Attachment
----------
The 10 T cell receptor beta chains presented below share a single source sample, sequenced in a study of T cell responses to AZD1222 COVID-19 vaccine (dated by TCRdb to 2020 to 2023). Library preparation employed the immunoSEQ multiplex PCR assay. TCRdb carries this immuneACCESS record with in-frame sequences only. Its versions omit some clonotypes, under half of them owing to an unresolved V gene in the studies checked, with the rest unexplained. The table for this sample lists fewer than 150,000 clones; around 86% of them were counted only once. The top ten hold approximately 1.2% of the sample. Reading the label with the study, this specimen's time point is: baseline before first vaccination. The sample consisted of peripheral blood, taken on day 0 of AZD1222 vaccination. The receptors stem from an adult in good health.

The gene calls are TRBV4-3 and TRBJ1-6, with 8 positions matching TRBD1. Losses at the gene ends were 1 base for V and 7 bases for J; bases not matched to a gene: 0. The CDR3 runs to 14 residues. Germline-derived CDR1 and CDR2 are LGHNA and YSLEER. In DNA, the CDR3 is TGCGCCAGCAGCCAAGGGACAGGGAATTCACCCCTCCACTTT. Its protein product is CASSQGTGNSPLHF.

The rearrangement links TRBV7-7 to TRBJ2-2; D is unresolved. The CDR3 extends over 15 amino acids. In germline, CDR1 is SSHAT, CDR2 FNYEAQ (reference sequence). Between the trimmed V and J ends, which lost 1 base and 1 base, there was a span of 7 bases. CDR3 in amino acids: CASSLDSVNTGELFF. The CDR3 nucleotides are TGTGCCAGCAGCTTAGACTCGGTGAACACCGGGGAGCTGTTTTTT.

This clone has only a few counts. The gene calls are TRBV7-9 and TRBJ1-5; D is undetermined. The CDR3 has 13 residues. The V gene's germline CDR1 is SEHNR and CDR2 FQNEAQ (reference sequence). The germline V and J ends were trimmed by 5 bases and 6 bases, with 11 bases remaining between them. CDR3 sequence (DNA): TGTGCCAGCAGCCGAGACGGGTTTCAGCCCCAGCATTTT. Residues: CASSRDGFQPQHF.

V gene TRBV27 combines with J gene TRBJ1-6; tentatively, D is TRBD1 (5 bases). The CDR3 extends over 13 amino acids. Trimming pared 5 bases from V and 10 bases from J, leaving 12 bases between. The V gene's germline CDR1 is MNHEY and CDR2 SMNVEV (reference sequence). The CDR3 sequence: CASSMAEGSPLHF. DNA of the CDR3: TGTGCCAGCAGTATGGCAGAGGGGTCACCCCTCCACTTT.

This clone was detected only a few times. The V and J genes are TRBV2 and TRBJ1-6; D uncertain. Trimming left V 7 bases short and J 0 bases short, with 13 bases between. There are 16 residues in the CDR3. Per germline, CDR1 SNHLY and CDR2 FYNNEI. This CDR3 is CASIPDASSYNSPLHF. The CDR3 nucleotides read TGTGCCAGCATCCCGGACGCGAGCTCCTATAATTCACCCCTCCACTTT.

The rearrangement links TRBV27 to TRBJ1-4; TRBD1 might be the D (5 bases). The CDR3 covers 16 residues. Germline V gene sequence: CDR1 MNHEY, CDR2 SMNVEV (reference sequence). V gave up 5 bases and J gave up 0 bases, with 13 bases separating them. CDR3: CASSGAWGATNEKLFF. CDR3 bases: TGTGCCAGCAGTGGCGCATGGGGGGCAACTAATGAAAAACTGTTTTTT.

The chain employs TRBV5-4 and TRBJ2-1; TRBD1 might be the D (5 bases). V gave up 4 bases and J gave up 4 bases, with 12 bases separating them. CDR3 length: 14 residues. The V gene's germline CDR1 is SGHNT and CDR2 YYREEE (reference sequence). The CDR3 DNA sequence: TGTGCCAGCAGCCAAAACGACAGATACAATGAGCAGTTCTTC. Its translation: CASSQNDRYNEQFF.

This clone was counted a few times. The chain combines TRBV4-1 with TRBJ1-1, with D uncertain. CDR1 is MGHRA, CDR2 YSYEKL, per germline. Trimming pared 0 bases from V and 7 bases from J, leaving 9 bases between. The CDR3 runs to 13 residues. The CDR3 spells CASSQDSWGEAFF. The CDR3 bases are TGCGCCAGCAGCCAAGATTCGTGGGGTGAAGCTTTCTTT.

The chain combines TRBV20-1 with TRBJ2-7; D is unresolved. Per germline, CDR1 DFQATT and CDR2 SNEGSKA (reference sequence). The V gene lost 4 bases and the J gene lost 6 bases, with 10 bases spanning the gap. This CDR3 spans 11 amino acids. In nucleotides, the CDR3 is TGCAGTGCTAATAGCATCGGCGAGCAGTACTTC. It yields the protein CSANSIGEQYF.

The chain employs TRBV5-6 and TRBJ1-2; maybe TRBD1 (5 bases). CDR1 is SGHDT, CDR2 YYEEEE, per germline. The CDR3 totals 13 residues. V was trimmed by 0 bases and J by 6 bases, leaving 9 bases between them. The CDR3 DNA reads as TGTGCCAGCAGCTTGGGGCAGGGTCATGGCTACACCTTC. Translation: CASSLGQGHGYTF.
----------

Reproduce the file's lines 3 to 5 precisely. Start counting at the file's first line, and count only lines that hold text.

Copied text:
The rearrangement links TRBV7-7 to TRBJ2-2; D is unresolved. The CDR3 extends over 15 amino acids. In germline, CDR1 is SSHAT, CDR2 FNYEAQ (reference sequence). Between the trimmed V and J ends, which lost 1 base and 1 base, there was a span of 7 bases. CDR3 in amino acids: CASSLDSVNTGELFF. The CDR3 nucleotides are TGTGCCAGCAGCTTAGACTCGGTGAACACCGGGGAGCTGTTTTTT.

This clone has only a few counts. The gene calls are TRBV7-9 and TRBJ1-5; D is undetermined. The CDR3 has 13 residues. The V gene's germline CDR1 is SEHNR and CDR2 FQNEAQ (reference sequence). The germline V and J ends were trimmed by 5 bases and 6 bases, with 11 bases remaining between them. CDR3 sequence (DNA): TGTGCCAGCAGCCGAGACGGGTTTCAGCCCCAGCATTTT. Residues: CASSRDGFQPQHF.

V gene TRBV27 combines with J gene TRBJ1-6; tentatively, D is TRBD1 (5 bases). The CDR3 extends over 13 amino acids. Trimming pared 5 bases from V and 10 bases from J, leaving 12 bases between. The V gene's germline CDR1 is MNHEY and CDR2 SMNVEV (reference sequence). The CDR3 sequence: CASSMAEGSPLHF. DNA of the CDR3: TGTGCCAGCAGTATGGCAGAGGGGTCACCCCTCCACTTT.